The collapse of Indian cinema

It was a sad Eid last week. As the pandemic batters Indians, there is simply too much grief and suffering around to feel celebratory. The release of the much-delayed Salman Khan starrer, Radhe is the kind of film that opens on an Eid weekend to a sell-out crowd. It is an old-fashioned, “scream your guts out in a single screen” theatre kind of movie. When you price it at Rs 249 to audiences whose tastes are now honed by Netflix and Amazon Prime Video, it is bound to fall flat. Just by virtue of the fact that it is a Salman Khan film, will draw huge amounts of viewership. It will also recover its cost and make money — from its overseas release, TV rights and its deal with Zee among others. But its lacklustre release captures both, the mood of nation, and of its battered film business.

More than two-third of Indian cinema’s revenues were wiped out last year. From Rs 19,100 crore in 2019 the world’s largest film producing industry now stands at Rs 7,200 crore, thanks to the pandemic. Theatres, the first to shut down and the last to reopen, took the biggest hit. Ticket sales slumped to 400 million, less than a third of 2019. A bulk of that number is probably from the first quarter, before the lockdown was imposed. Hundreds of thousands of daily wagers who form part of the industry’s 0.7 million strong workforce lost their jobs. According to the FICCI-EY report, anywhere between 1,000-1,500 single screens have shut down. Multiplexes aren’t in great shape either. The glimmer of hope the single digit trickle into reopened theatres had brought, is over with this terrible second wave. It won’t be a surprise if a couple of Indian multiplex chains too shut down a la Regal and AMC in the US.

By all accounts it will take at least a year to vaccinate all of India. Only then can the theatres left standing, re-open. They are the first, most important, part of the rebuilding process. Without functioning theatres Indian cinema cannot revive. More than 60 per cent of the Rs 19,100 crore Indian films earned in 2019 came from its domestic theatrical revenues. A film’s reception in theatres impacts the price of every other revenue stream — TV, OTT, overseas. Take 2019, a good year. Broadcasters paid Rs 2,200 crore for film rights bringing in 12 per cent of the business. This money resulted in estimated ad revenues of Rs 7,700 crore for broadcast networks. But this money from broadcast TV comes only when a film’s performance in theatres is clear. Both these media serve the masses — so the correlation between the two is strong. Without theatres fully revived the whole ecosystem simply doesn’t function. And digital or OTT cannot replace 60 per cent of the business. Note, last year digital revenues for film doubled, but the business is still down by over 60 per cent.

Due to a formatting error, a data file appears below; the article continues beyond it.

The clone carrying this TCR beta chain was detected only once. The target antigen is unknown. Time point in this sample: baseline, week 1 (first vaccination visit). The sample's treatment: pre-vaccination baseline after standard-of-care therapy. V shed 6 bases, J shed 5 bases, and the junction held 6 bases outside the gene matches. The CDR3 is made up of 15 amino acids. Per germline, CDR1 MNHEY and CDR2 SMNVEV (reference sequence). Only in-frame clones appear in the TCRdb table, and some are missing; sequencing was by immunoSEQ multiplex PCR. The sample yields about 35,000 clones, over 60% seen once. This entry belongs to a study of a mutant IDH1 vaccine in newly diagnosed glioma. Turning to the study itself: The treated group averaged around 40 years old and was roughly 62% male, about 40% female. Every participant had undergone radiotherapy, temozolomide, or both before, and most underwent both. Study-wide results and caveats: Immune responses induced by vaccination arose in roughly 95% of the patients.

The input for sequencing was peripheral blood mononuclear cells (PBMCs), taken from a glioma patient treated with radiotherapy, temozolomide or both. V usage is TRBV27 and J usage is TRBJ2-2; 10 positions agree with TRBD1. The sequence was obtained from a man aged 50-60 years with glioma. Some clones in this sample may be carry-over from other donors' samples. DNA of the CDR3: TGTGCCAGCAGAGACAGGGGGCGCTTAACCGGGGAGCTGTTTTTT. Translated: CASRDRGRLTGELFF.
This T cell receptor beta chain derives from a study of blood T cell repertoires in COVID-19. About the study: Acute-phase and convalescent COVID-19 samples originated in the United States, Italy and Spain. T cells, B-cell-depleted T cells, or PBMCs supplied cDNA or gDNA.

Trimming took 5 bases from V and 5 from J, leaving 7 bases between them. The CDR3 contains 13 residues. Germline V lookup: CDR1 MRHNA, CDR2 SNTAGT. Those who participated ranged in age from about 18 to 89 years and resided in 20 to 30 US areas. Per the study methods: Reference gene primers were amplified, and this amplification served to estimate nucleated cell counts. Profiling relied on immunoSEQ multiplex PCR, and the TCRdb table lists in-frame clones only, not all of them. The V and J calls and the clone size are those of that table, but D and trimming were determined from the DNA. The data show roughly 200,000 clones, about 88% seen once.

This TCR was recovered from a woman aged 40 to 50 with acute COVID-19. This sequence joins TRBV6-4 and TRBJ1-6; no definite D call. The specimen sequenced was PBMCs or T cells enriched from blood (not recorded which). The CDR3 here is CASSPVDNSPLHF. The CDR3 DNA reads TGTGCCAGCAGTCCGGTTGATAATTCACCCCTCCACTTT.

And it seems like people do want to go back to the theatre. Radhe not release earlier?  Because a Hindi release “is pan India. You need many states in position to take a release. Mumbai and Delhi alone bring in 40-50 per cent of revenues, overseas is a big chunk. A Tamil film it is only Tamil Nadu, a Telugu film for Telangana and Andhra Pradesh. These are individual state driven,” points out Siddharth Roy-Kapur, president, Producers Guild of India. Hindi brings in the largest chunk of revenues for the film business. And till the pandemic settles a full scale Hindi release is difficult. Now add another factor.

Globally it is the big, Ramprasad Ki Tehrvi (Hindi) — are meant for the OTT screen.

This cleaving of audiences means that besides a vaccinated India, theatres need a pipeline of big, spectacle films if and when things are normal. That is not likely to happen. “Film is a contact business. It involves many people working together for long periods, therefore you have to be careful. We can’t plan a Rs 200-300 crore film in this environment. Therefore we are doing more indoor films to try and make stuff more manageable in budget and logistics,” says Apoorva Mehta, CEO, Dharma Productions.

The business then is caught in a vicious circle that will break only when shooting and outdoor schedules can begin — say the end of 2022 or sometime in 2023. It is difficult to predict what shape an ecosystem that survives from film to film will be in by then. This is not just about big stars. It is about the thousands of writers, technicians, supporting actors, studios hands of every hue and colour. Though industry associations and individuals are doing their bit, across different cinemas — Hindi, Malayalam, Tamil, Bengali — many have already switched professions in a bid to survive. The business may not die, but it could become a shadow of its former self. And it will take many years for it to come back to health, much like the rest of India


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